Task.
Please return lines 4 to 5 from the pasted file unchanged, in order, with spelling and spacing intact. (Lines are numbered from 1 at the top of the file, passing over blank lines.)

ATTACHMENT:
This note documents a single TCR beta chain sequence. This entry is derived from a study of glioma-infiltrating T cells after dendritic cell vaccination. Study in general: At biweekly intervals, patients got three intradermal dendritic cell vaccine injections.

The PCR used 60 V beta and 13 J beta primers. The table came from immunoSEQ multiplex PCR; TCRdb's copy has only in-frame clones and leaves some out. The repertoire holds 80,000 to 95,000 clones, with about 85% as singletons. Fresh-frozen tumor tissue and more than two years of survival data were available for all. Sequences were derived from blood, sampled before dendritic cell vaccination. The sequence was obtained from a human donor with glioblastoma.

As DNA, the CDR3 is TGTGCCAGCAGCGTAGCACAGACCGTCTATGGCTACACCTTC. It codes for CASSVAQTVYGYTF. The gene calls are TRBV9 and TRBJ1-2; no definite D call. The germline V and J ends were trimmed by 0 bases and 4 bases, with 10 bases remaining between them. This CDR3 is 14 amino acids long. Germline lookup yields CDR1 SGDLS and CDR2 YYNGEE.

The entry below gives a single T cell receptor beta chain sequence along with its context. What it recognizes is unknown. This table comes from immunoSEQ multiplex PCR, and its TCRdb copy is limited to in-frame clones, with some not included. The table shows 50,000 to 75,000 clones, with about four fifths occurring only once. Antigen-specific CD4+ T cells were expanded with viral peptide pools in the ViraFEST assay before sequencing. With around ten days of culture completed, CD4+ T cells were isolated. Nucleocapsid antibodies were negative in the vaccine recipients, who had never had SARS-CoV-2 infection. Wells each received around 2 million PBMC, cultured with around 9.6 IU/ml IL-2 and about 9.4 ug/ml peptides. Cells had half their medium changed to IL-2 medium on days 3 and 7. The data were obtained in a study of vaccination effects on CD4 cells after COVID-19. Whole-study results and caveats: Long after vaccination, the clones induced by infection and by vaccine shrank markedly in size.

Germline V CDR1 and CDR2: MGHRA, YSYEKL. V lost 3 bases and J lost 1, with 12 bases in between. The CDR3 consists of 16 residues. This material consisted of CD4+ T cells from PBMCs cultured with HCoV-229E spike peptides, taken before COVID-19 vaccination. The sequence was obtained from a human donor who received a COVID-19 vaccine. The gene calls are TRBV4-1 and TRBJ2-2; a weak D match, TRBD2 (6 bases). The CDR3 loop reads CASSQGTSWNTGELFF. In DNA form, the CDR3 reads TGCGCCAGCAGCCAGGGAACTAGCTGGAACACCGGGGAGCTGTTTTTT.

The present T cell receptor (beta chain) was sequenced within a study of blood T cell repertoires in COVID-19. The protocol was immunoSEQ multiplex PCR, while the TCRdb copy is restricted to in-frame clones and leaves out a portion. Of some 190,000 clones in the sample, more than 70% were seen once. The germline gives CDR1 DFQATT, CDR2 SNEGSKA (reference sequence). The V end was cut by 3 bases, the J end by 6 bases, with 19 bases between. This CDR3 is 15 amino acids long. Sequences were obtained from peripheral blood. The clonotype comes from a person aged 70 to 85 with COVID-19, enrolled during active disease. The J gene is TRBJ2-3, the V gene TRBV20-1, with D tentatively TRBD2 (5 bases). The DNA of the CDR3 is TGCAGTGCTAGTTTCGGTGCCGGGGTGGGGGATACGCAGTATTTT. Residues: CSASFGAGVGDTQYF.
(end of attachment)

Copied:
The entry below gives a single T cell receptor beta chain sequence along with its context. What it recognizes is unknown. This table comes from immunoSEQ multiplex PCR, and its TCRdb copy is limited to in-frame clones, with some not included. The table shows 50,000 to 75,000 clones, with about four fifths occurring only once. Antigen-specific CD4+ T cells were expanded with viral peptide pools in the ViraFEST assay before sequencing. With around ten days of culture completed, CD4+ T cells were isolated. Nucleocapsid antibodies were negative in the vaccine recipients, who had never had SARS-CoV-2 infection. Wells each received around 2 million PBMC, cultured with around 9.6 IU/ml IL-2 and about 9.4 ug/ml peptides. Cells had half their medium changed to IL-2 medium on days 3 and 7. The data were obtained in a study of vaccination effects on CD4 cells after COVID-19. Whole-study results and caveats: Long after vaccination, the clones induced by infection and by vaccine shrank markedly in size.

Germline V CDR1 and CDR2: MGHRA, YSYEKL. V lost 3 bases and J lost 1, with 12 bases in between. The CDR3 consists of 16 residues. This material consisted of CD4+ T cells from PBMCs cultured with HCoV-229E spike peptides, taken before COVID-19 vaccination. The sequence was obtained from a human donor who received a COVID-19 vaccine. The gene calls are TRBV4-1 and TRBJ2-2; a weak D match, TRBD2 (6 bases). The CDR3 loop reads CASSQGTSWNTGELFF. In DNA form, the CDR3 reads TGCGCCAGCAGCCAGGGAACTAGCTGGAACACCGGGGAGCTGTTTTTT.